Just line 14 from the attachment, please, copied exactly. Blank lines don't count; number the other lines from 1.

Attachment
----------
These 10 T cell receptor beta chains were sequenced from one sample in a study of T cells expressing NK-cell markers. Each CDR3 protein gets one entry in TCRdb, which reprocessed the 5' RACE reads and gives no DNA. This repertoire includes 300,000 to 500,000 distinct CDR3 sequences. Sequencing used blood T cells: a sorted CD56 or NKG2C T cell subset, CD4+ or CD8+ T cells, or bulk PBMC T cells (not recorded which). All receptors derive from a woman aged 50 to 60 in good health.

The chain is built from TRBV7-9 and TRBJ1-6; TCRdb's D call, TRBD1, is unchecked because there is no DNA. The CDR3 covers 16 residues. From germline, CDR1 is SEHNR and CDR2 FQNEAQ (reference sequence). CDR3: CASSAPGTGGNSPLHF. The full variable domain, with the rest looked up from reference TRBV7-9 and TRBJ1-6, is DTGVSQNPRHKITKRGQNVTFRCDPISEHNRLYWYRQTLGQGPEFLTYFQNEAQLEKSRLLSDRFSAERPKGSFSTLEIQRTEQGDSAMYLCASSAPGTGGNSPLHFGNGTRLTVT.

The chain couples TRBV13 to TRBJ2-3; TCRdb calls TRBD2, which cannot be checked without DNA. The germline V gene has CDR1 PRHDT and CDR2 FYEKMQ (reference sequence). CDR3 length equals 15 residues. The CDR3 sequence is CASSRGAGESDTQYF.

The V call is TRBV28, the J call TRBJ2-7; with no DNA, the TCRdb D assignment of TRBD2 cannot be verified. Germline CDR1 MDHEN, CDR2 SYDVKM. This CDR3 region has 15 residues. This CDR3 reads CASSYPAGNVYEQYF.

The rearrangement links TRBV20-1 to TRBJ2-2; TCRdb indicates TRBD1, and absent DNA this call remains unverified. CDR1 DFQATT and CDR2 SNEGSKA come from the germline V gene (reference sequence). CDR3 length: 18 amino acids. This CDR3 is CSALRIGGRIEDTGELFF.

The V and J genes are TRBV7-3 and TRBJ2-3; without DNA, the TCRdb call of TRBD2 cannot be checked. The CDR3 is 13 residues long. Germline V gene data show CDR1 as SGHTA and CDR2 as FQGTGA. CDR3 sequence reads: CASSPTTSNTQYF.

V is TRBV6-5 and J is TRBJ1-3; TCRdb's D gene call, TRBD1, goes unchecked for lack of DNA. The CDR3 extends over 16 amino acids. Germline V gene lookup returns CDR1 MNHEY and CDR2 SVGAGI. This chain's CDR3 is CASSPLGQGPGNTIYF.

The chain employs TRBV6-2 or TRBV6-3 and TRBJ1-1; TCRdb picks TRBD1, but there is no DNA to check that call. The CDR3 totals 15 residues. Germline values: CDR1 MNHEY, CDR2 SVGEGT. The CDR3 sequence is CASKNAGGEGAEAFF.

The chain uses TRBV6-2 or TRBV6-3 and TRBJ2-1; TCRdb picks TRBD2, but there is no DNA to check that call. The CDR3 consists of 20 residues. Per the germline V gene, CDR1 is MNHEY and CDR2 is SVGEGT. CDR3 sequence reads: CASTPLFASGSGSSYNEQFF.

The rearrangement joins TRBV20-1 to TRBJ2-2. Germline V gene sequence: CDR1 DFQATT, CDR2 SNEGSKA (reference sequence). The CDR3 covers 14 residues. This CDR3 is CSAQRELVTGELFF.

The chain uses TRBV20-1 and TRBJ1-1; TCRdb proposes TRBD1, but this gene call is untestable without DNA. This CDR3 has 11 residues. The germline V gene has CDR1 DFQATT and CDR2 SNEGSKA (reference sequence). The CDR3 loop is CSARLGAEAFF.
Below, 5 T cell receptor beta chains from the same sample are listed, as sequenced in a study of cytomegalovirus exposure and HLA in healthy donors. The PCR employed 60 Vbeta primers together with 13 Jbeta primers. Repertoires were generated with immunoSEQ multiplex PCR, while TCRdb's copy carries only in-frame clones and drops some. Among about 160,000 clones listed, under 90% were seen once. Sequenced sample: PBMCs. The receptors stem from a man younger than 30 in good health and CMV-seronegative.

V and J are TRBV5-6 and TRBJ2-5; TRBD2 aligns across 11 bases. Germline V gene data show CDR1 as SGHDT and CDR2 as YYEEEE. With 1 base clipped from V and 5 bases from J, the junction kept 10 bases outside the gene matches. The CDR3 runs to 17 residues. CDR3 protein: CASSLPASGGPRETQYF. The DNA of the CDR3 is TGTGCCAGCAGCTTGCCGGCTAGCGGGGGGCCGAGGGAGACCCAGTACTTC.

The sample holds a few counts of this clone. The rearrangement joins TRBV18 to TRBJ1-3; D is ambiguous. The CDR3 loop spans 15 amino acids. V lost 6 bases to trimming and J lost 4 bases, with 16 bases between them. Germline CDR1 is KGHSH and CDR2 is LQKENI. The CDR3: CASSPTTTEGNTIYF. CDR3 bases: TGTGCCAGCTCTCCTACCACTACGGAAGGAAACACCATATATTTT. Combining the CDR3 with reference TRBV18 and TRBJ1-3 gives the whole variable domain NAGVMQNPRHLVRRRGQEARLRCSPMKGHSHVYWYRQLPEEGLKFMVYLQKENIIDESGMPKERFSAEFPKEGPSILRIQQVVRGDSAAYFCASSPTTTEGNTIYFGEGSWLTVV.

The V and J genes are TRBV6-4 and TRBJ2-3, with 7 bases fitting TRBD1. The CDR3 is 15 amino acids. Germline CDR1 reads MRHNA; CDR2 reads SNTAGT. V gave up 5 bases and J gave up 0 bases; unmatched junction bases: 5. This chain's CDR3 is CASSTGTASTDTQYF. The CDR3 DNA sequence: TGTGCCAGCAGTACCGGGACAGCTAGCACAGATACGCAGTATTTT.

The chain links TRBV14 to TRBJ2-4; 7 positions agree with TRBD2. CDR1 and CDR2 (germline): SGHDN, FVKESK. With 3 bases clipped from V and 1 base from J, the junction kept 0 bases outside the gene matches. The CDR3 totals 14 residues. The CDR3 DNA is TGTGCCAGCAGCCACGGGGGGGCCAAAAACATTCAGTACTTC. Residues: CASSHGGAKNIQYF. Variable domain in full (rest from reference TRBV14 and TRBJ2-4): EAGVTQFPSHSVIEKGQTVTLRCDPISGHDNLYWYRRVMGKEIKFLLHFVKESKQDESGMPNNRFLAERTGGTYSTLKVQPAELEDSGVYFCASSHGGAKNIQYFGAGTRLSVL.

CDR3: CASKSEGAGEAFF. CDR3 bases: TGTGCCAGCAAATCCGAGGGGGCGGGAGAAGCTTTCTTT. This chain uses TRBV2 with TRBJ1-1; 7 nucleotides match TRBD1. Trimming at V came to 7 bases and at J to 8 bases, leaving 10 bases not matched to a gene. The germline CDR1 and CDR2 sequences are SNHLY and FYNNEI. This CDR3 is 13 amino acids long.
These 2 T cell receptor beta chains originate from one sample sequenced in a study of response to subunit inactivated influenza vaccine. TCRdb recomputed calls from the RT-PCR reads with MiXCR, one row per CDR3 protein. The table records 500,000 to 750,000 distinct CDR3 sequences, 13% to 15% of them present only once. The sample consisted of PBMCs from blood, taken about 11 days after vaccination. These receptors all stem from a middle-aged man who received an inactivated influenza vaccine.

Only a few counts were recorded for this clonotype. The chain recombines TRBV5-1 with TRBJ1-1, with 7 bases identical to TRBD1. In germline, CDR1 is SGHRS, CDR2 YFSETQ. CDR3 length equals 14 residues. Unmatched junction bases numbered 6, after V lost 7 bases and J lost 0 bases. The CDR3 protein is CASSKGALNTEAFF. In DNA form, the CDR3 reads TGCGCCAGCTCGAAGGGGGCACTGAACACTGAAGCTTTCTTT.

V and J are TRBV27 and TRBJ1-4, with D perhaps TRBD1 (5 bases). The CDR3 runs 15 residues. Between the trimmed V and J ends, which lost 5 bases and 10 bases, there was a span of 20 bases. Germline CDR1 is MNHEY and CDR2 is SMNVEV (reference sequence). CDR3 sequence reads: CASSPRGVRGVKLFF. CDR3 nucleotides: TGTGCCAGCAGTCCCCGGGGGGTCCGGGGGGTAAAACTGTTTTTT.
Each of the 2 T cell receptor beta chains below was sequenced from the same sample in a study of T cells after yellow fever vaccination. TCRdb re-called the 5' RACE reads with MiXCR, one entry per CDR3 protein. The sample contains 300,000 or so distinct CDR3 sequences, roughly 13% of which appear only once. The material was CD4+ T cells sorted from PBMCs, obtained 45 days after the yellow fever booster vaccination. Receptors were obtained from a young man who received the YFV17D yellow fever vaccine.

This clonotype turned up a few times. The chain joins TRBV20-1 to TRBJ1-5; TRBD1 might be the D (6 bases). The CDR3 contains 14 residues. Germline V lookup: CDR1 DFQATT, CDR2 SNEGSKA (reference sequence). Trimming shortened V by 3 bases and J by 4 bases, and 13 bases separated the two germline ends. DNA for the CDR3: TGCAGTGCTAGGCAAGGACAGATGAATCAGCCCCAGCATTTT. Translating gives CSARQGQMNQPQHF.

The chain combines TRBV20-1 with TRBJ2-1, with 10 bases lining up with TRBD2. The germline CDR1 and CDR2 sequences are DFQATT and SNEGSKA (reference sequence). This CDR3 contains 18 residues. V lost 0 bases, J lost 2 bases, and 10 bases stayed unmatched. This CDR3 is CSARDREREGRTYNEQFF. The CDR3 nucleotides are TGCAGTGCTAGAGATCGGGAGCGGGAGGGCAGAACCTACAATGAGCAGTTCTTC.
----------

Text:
The sample holds a few counts of this clone. The rearrangement joins TRBV18 to TRBJ1-3; D is ambiguous. The CDR3 loop spans 15 amino acids. V lost 6 bases to trimming and J lost 4 bases, with 16 bases between them. Germline CDR1 is KGHSH and CDR2 is LQKENI. The CDR3: CASSPTTTEGNTIYF. CDR3 bases: TGTGCCAGCTCTCCTACCACTACGGAAGGAAACACCATATATTTT. Combining the CDR3 with reference TRBV18 and TRBJ1-3 gives the whole variable domain NAGVMQNPRHLVRRRGQEARLRCSPMKGHSHVYWYRQLPEEGLKFMVYLQKENIIDESGMPKERFSAEFPKEGPSILRIQQVVRGDSAAYFCASSPTTTEGNTIYFGEGSWLTVV.